No matter how the White House draws the criteria, the number gaining new protections is certain to be less than the eight million or so who would have benefited from legislation that the Senate passed last year, but that died amid GOP opposition in the House.
Any package along these lines is sure to be attacked by Republicans and possibly some Democrats as presidential overreach. Administration officials say they are working to make sure that whatever they do is legally and politically defensible.
One person people familiar with the process said the White House is trying to craft a plan that survives Mr. Obama’s presidency and isn’t so unpopular that a future Republican president could easily reverse it. “It has to be politically sustainable,” this person said.
One of the most politically sensitive questions is whether to include parents of young people in the Dreamer program, known formally as Deferred Action for Childhood Arrivals. These people are among the most politically active in the immigration debate and are demanding that their parents not be left out.
The president “must be inclusive, and he must be broad, to protect as many people as possible,” said Cristina Jimenez, managing director of the group United We Dream. “Any package of administrative reform must include our parents.”
Republicans have said that broad executive action would kill any chance for immigration legislation next year. Democrats reply that chances already are low that the two parties could come to agreement on a bill. Immigration activists are pressing Mr. Obama to take the most sweeping action possible.
The White House also is expected to change criteria used in deciding who is a priority for deportation. It may, for instance, say a traffic violation doesn’t make someone a priority, though other convictions do. The legal rationale is that the administration lacks the capacity to deport all illegal immigrants and has discretion to set priorities.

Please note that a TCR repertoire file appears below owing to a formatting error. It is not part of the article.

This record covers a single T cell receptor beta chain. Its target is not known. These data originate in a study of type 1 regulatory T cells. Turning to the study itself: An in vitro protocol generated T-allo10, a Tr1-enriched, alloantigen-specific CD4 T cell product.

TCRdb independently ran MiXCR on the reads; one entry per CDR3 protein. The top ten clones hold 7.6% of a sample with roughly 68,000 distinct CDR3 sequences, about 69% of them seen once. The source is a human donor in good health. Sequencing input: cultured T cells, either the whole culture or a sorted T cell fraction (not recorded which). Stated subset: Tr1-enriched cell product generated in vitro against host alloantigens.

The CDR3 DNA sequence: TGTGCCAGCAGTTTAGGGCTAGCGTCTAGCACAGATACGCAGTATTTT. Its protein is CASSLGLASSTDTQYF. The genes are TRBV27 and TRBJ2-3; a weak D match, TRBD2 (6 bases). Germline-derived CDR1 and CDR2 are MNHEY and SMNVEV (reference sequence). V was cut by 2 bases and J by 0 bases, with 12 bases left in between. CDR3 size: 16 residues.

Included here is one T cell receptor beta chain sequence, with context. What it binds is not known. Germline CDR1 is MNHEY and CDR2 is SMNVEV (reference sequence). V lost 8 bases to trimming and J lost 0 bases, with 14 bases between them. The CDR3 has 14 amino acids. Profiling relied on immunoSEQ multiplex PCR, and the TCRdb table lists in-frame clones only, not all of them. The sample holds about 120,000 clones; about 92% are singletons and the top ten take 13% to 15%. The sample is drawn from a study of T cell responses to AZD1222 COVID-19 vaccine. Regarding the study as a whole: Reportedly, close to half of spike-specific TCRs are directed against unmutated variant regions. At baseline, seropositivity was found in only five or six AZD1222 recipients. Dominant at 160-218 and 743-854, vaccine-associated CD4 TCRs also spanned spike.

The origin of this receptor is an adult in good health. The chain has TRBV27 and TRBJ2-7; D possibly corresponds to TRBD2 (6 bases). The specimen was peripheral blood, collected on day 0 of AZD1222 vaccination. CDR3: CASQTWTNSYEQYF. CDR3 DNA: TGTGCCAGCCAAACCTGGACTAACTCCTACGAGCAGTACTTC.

Other changes are expected to benefit businesses that use large numbers of legal immigrants, such as technology companies. One change under consideration would “recapture” unused visas from previous years in order to make more visas available to such companies, according to one person familiar with the deliberations. This person said that a second change that companies have requested—changing the way visas are counted so that a family unit counts as only one spot toward the limit—is less likely.
This person said the administration is also considering a change that would make it easier for foreign students to stay in the U.S. after graduation while they await employment-based visas.
White House officials are inclined to wait to announce the new policy until after a must-pass spending bill has cleared Congress, to avoid tangling that legislation with any GOP effort to roll back the immigration policy.
Further, the Louisiana Senate race may not be decided until a Dec. 6 runoff, and White House officials want to avoid injecting immigration into any re-election fight by Sen. Mary Landrieu , a Democrat.
It also is possible that the Georgia Senate race will remain unsolved until an early January runoff, but a senior administration official said there is no thought to pushing the announcement into next year. Mr. Obama has repeatedly vowed to act by year’s end.
Write to Laura Meckler at [email protected]